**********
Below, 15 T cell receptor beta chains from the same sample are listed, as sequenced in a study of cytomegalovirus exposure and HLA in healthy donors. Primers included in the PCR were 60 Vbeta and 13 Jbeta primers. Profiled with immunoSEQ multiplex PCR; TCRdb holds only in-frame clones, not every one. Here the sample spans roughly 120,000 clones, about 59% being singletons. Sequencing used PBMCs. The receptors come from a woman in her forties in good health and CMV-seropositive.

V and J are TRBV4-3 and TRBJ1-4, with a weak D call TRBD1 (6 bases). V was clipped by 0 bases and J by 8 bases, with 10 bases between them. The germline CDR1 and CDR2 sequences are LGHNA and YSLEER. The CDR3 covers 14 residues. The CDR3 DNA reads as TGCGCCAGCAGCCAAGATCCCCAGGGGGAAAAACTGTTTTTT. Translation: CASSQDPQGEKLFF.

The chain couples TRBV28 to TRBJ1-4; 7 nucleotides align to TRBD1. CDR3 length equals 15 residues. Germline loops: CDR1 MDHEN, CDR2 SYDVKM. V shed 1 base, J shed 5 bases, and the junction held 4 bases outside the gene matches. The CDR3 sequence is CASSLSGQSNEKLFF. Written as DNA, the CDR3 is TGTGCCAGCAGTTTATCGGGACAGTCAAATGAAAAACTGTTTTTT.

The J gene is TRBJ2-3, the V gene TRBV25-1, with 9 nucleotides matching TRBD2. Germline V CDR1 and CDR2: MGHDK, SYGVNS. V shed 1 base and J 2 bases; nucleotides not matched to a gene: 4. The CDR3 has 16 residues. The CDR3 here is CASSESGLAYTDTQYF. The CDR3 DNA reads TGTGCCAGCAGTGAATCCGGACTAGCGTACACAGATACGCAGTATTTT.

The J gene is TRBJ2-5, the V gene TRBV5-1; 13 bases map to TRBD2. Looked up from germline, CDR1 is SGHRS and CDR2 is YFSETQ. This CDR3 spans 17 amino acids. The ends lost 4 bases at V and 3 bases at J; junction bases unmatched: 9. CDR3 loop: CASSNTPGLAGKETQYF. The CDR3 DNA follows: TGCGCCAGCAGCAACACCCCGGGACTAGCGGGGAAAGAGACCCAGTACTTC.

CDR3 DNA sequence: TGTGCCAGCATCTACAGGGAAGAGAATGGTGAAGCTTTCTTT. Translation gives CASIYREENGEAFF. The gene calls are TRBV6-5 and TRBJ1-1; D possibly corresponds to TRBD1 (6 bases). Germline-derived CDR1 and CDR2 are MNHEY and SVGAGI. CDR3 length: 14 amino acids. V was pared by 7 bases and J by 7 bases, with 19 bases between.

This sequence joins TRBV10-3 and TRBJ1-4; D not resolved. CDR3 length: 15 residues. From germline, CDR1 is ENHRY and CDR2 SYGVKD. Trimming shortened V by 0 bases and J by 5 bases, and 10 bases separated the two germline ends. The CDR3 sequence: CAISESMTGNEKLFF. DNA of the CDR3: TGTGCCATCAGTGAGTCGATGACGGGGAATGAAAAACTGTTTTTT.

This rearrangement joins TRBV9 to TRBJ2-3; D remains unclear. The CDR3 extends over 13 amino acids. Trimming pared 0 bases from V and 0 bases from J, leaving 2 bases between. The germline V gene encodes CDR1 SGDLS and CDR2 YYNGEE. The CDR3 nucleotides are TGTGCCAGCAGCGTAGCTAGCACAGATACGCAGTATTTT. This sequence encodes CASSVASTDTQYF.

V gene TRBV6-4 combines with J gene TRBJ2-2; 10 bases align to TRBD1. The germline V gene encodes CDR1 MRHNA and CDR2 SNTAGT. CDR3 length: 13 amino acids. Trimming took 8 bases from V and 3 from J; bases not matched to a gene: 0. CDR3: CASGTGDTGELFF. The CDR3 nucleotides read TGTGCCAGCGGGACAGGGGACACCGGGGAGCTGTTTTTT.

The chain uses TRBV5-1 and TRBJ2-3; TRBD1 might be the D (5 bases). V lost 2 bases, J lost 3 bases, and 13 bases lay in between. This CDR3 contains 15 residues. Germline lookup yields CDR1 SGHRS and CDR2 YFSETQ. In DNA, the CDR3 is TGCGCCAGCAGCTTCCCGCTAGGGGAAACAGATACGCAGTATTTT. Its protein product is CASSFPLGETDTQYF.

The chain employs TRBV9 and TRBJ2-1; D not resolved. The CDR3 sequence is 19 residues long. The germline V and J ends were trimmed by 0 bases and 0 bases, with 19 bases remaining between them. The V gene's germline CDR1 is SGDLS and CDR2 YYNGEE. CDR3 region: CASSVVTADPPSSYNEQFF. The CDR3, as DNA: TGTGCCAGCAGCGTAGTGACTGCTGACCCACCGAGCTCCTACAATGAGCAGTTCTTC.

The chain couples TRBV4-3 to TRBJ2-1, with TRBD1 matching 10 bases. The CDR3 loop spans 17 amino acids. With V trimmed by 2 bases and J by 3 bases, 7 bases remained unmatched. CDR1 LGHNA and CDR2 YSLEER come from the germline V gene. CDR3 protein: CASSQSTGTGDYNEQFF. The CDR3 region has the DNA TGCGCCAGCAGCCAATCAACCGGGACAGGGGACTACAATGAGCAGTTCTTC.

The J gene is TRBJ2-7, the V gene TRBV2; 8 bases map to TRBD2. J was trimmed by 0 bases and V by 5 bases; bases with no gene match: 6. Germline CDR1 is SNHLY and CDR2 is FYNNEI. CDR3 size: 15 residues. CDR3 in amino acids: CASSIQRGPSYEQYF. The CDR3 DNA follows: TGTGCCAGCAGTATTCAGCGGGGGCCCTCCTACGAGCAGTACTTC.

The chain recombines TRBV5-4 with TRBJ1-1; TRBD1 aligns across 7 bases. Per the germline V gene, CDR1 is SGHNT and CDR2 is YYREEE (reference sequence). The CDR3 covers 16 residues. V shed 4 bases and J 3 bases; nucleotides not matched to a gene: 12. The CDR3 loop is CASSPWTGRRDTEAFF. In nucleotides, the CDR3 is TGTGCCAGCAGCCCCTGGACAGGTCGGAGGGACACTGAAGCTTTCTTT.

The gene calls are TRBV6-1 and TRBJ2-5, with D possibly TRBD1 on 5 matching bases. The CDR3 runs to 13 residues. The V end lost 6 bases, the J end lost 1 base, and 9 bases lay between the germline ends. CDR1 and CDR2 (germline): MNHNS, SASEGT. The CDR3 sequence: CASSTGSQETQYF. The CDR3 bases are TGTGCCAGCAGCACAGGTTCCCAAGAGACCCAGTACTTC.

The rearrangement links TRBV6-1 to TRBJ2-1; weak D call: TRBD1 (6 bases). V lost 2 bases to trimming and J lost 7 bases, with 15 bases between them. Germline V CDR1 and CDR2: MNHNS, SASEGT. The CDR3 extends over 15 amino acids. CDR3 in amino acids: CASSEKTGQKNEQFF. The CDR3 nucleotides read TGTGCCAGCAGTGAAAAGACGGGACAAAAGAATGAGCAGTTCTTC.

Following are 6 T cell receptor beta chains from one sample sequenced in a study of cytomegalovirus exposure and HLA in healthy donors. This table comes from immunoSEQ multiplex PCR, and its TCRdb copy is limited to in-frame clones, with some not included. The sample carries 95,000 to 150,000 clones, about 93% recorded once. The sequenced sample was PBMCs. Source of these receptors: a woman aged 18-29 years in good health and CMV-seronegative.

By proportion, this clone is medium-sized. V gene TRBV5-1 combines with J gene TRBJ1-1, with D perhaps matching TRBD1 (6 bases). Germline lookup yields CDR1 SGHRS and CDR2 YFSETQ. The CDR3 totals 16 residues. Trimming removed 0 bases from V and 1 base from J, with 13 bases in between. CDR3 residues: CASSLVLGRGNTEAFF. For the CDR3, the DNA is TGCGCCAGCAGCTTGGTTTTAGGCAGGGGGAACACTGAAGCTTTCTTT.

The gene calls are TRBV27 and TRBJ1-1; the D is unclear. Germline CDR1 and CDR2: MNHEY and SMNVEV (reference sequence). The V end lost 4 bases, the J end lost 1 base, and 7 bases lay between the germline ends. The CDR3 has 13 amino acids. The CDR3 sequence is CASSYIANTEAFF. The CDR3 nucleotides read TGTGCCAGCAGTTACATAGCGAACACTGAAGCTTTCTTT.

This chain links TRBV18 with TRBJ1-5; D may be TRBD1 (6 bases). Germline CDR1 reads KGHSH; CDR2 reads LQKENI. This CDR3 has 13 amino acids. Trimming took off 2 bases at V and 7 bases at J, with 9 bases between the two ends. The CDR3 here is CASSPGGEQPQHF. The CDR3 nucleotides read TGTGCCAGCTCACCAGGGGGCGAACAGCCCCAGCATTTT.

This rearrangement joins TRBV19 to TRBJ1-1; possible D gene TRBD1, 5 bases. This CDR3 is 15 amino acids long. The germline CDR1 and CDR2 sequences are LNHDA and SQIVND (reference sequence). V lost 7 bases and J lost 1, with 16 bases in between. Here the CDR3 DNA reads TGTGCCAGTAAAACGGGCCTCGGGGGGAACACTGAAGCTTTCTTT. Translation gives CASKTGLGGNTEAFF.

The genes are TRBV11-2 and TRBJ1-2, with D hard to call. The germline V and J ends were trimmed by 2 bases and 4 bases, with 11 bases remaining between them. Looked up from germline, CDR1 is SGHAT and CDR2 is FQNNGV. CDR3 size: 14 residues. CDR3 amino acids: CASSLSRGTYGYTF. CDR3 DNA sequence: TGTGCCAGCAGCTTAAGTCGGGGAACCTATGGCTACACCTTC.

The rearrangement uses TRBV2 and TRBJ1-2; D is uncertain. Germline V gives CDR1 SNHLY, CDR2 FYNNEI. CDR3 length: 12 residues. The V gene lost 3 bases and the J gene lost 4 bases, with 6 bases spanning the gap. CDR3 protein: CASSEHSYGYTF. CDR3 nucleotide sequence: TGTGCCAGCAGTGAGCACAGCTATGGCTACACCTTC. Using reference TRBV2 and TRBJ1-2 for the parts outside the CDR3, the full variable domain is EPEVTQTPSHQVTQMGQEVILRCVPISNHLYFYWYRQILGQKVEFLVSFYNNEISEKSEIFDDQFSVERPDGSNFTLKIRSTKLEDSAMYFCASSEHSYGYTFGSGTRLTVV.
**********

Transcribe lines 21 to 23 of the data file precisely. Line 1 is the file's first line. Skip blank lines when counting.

This rearrangement joins TRBV19 to TRBJ1-1; possible D gene TRBD1, 5 bases. This CDR3 is 15 amino acids long. The germline CDR1 and CDR2 sequences are LNHDA and SQIVND (reference sequence). V lost 7 bases and J lost 1, with 16 bases in between. Here the CDR3 DNA reads TGTGCCAGTAAAACGGGCCTCGGGGGGAACACTGAAGCTTTCTTT. Translation gives CASKTGLGGNTEAFF.

The genes are TRBV11-2 and TRBJ1-2, with D hard to call. The germline V and J ends were trimmed by 2 bases and 4 bases, with 11 bases remaining between them. Looked up from germline, CDR1 is SGHAT and CDR2 is FQNNGV. CDR3 size: 14 residues. CDR3 amino acids: CASSLSRGTYGYTF. CDR3 DNA sequence: TGTGCCAGCAGCTTAAGTCGGGGAACCTATGGCTACACCTTC.

The rearrangement uses TRBV2 and TRBJ1-2; D is uncertain. Germline V gives CDR1 SNHLY, CDR2 FYNNEI. CDR3 length: 12 residues. The V gene lost 3 bases and the J gene lost 4 bases, with 6 bases spanning the gap. CDR3 protein: CASSEHSYGYTF. CDR3 nucleotide sequence: TGTGCCAGCAGTGAGCACAGCTATGGCTACACCTTC. Using reference TRBV2 and TRBJ1-2 for the parts outside the CDR3, the full variable domain is EPEVTQTPSHQVTQMGQEVILRCVPISNHLYFYWYRQILGQKVEFLVSFYNNEISEKSEIFDDQFSVERPDGSNFTLKIRSTKLEDSAMYFCASSEHSYGYTFGSGTRLTVV.